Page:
26 September 2023

Audit stands up to test office furniture

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The Australian National Audit Office has looked at the systems in place for the procurement of furniture for Government offices, choosing as examples the Department of Home Affairs and Services Australia.

Acting Auditor-General, Rona Mellor said the audit found that between 1 July 2017 and 30 June 2022, the Government spent more than $355 million on office furniture.

“During this period, Services Australia recorded 990 contracts on AusTender under the categories of ‘office furniture’, ‘office and desk accessories’ and ‘work-stations and office packages’ with a total value of $180 million,” Ms Mellor said.

“This accounted for 51 per cent of total estimated contract value across Government.”

She said during this same period, Home Affairs recorded 28 contracts on AusTender against the same categories with a total estimated contract value of $1.7 million.

The Acting Auditor- General noted that Home Affairs and Services Australia were within the top five Australian Government Agencies with the highest estimated contract value for office furniture.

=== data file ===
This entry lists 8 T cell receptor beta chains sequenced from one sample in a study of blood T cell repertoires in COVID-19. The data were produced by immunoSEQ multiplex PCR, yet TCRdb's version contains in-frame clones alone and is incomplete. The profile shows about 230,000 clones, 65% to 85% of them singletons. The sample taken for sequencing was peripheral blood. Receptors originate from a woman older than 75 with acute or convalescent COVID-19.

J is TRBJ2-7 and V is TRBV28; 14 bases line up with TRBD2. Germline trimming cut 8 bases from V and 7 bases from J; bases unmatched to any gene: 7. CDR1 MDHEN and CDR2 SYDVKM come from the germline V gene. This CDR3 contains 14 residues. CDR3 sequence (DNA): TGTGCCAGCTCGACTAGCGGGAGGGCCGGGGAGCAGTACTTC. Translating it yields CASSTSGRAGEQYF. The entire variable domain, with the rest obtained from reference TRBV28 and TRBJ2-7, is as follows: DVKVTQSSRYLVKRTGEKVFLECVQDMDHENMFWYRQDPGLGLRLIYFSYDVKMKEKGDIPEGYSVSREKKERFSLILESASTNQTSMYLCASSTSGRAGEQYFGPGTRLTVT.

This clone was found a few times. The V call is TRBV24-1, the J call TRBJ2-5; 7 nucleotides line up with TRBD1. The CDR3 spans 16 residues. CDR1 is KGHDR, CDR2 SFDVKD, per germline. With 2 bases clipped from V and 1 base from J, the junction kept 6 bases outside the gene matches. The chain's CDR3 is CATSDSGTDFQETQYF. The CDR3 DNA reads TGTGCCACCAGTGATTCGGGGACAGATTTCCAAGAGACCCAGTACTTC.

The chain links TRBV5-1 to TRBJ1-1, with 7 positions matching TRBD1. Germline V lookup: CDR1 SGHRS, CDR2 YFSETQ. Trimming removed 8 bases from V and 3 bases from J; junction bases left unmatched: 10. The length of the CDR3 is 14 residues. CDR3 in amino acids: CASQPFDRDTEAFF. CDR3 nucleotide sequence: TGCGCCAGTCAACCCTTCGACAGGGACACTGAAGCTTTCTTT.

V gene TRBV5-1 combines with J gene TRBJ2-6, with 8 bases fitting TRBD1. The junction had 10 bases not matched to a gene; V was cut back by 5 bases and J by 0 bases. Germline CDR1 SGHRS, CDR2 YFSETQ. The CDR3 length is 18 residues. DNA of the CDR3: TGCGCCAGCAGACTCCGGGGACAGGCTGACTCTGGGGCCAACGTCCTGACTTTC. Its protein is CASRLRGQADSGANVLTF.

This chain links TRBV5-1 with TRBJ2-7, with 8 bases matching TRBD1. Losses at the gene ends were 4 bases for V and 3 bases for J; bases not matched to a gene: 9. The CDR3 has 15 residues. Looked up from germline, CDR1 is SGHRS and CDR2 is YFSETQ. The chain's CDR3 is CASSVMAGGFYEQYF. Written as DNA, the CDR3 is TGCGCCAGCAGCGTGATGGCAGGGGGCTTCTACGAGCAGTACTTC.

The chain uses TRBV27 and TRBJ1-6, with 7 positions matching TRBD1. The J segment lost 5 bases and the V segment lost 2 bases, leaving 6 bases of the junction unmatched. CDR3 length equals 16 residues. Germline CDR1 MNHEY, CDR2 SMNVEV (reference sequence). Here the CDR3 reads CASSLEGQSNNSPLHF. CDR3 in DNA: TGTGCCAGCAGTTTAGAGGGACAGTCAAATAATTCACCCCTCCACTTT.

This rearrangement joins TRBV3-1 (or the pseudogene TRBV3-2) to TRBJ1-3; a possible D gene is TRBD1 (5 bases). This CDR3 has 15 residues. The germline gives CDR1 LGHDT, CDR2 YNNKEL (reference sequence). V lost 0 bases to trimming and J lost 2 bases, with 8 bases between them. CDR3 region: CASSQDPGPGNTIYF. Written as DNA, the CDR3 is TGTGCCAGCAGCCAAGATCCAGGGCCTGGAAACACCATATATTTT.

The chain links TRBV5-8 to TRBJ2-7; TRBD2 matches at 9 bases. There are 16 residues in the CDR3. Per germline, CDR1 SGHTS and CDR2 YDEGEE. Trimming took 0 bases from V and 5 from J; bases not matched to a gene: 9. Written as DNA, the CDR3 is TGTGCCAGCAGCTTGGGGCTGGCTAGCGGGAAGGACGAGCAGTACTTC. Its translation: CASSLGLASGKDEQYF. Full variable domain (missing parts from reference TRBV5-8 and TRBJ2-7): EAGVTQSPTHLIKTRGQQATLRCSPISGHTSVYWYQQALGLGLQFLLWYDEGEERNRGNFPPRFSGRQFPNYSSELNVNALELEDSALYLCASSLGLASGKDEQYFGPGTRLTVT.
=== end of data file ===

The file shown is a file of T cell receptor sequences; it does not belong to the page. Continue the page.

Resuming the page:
“The objective of the audit was to examine whether procurements of office furniture were consistent with the Commonwealth Procurement Rules (CPRs) and achieved value for money,” Ms Mellor said.

“We concluded that Home Affairs largely complied with the CPRs, with most contracts reviewed demonstrating how value for money was achieved.”

Services Australia partially complied with the CPRs. In most contracts reviewed it did not demonstrate how value for money was achieved.

Similarly, in most contracts reviewed, Home Affairs demonstrated how value for money was achieved. However, in most contracts reviewed, Services Australia did not demonstrate how value for money was achieved.

It recommended Services Australia strengthen its processes for planning procurements, and implement processes for officials to evaluate value for money for procurements.

The audit team was Jessica Carroll, Kai Clark, Michaelia Liu, Sophie Crandall and Michelle Page.

The 57-page report can be accessed at this PS News link or online at this link.

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